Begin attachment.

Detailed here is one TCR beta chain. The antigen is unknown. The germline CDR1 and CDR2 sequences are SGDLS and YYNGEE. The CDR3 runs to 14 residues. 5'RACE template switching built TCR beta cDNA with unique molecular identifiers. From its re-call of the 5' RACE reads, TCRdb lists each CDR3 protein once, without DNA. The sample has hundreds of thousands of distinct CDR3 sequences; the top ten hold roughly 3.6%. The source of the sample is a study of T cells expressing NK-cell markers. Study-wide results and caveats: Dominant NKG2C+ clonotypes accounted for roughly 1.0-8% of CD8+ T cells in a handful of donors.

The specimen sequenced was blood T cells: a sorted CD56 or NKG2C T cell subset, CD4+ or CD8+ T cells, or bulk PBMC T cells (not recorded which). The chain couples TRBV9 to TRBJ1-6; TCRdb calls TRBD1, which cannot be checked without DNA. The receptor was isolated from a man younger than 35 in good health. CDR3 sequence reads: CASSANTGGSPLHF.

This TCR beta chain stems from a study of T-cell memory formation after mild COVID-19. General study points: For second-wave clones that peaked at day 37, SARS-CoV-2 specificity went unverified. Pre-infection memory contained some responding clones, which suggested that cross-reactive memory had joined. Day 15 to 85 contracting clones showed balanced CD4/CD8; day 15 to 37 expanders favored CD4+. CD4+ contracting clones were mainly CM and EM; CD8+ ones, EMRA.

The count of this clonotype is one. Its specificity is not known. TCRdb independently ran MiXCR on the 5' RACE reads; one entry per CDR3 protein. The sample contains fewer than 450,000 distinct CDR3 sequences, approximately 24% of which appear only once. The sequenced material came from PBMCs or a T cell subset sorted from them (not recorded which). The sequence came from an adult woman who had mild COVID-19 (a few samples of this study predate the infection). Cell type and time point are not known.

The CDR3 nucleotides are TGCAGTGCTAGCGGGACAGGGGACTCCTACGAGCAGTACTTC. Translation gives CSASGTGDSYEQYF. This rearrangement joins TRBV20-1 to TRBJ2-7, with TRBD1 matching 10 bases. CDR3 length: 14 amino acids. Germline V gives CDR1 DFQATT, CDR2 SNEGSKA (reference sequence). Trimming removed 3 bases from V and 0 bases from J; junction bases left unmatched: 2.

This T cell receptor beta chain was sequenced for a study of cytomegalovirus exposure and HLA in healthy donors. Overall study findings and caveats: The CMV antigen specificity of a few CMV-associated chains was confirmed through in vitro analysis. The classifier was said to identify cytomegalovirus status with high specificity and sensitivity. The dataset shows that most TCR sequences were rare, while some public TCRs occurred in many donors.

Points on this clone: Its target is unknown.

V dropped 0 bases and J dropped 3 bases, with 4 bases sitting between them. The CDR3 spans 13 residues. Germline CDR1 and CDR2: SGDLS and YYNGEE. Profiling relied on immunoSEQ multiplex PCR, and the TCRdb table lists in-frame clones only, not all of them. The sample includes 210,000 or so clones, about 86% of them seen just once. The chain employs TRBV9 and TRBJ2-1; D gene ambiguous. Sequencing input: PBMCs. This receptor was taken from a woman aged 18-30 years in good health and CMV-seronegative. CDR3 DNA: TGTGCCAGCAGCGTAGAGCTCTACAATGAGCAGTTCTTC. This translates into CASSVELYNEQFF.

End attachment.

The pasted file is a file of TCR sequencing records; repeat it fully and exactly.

Detailed here is one TCR beta chain. The antigen is unknown. The germline CDR1 and CDR2 sequences are SGDLS and YYNGEE. The CDR3 runs to 14 residues. 5'RACE template switching built TCR beta cDNA with unique molecular identifiers. From its re-call of the 5' RACE reads, TCRdb lists each CDR3 protein once, without DNA. The sample has hundreds of thousands of distinct CDR3 sequences; the top ten hold roughly 3.6%. The source of the sample is a study of T cells expressing NK-cell markers. Study-wide results and caveats: Dominant NKG2C+ clonotypes accounted for roughly 1.0-8% of CD8+ T cells in a handful of donors.

The specimen sequenced was blood T cells: a sorted CD56 or NKG2C T cell subset, CD4+ or CD8+ T cells, or bulk PBMC T cells (not recorded which). The chain couples TRBV9 to TRBJ1-6; TCRdb calls TRBD1, which cannot be checked without DNA. The receptor was isolated from a man younger than 35 in good health. CDR3 sequence reads: CASSANTGGSPLHF.

This TCR beta chain stems from a study of T-cell memory formation after mild COVID-19. General study points: For second-wave clones that peaked at day 37, SARS-CoV-2 specificity went unverified. Pre-infection memory contained some responding clones, which suggested that cross-reactive memory had joined. Day 15 to 85 contracting clones showed balanced CD4/CD8; day 15 to 37 expanders favored CD4+. CD4+ contracting clones were mainly CM and EM; CD8+ ones, EMRA.

The count of this clonotype is one. Its specificity is not known. TCRdb independently ran MiXCR on the 5' RACE reads; one entry per CDR3 protein. The sample contains fewer than 450,000 distinct CDR3 sequences, approximately 24% of which appear only once. The sequenced material came from PBMCs or a T cell subset sorted from them (not recorded which). The sequence came from an adult woman who had mild COVID-19 (a few samples of this study predate the infection). Cell type and time point are not known.

The CDR3 nucleotides are TGCAGTGCTAGCGGGACAGGGGACTCCTACGAGCAGTACTTC. Translation gives CSASGTGDSYEQYF. This rearrangement joins TRBV20-1 to TRBJ2-7, with TRBD1 matching 10 bases. CDR3 length: 14 amino acids. Germline V gives CDR1 DFQATT, CDR2 SNEGSKA (reference sequence). Trimming removed 3 bases from V and 0 bases from J; junction bases left unmatched: 2.

This T cell receptor beta chain was sequenced for a study of cytomegalovirus exposure and HLA in healthy donors. Overall study findings and caveats: The CMV antigen specificity of a few CMV-associated chains was confirmed through in vitro analysis. The classifier was said to identify cytomegalovirus status with high specificity and sensitivity. The dataset shows that most TCR sequences were rare, while some public TCRs occurred in many donors.

Points on this clone: Its target is unknown.

V dropped 0 bases and J dropped 3 bases, with 4 bases sitting between them. The CDR3 spans 13 residues. Germline CDR1 and CDR2: SGDLS and YYNGEE. Profiling relied on immunoSEQ multiplex PCR, and the TCRdb table lists in-frame clones only, not all of them. The sample includes 210,000 or so clones, about 86% of them seen just once. The chain employs TRBV9 and TRBJ2-1; D gene ambiguous. Sequencing input: PBMCs. This receptor was taken from a woman aged 18-30 years in good health and CMV-seronegative. CDR3 DNA: TGTGCCAGCAGCGTAGAGCTCTACAATGAGCAGTTCTTC. This translates into CASSVELYNEQFF.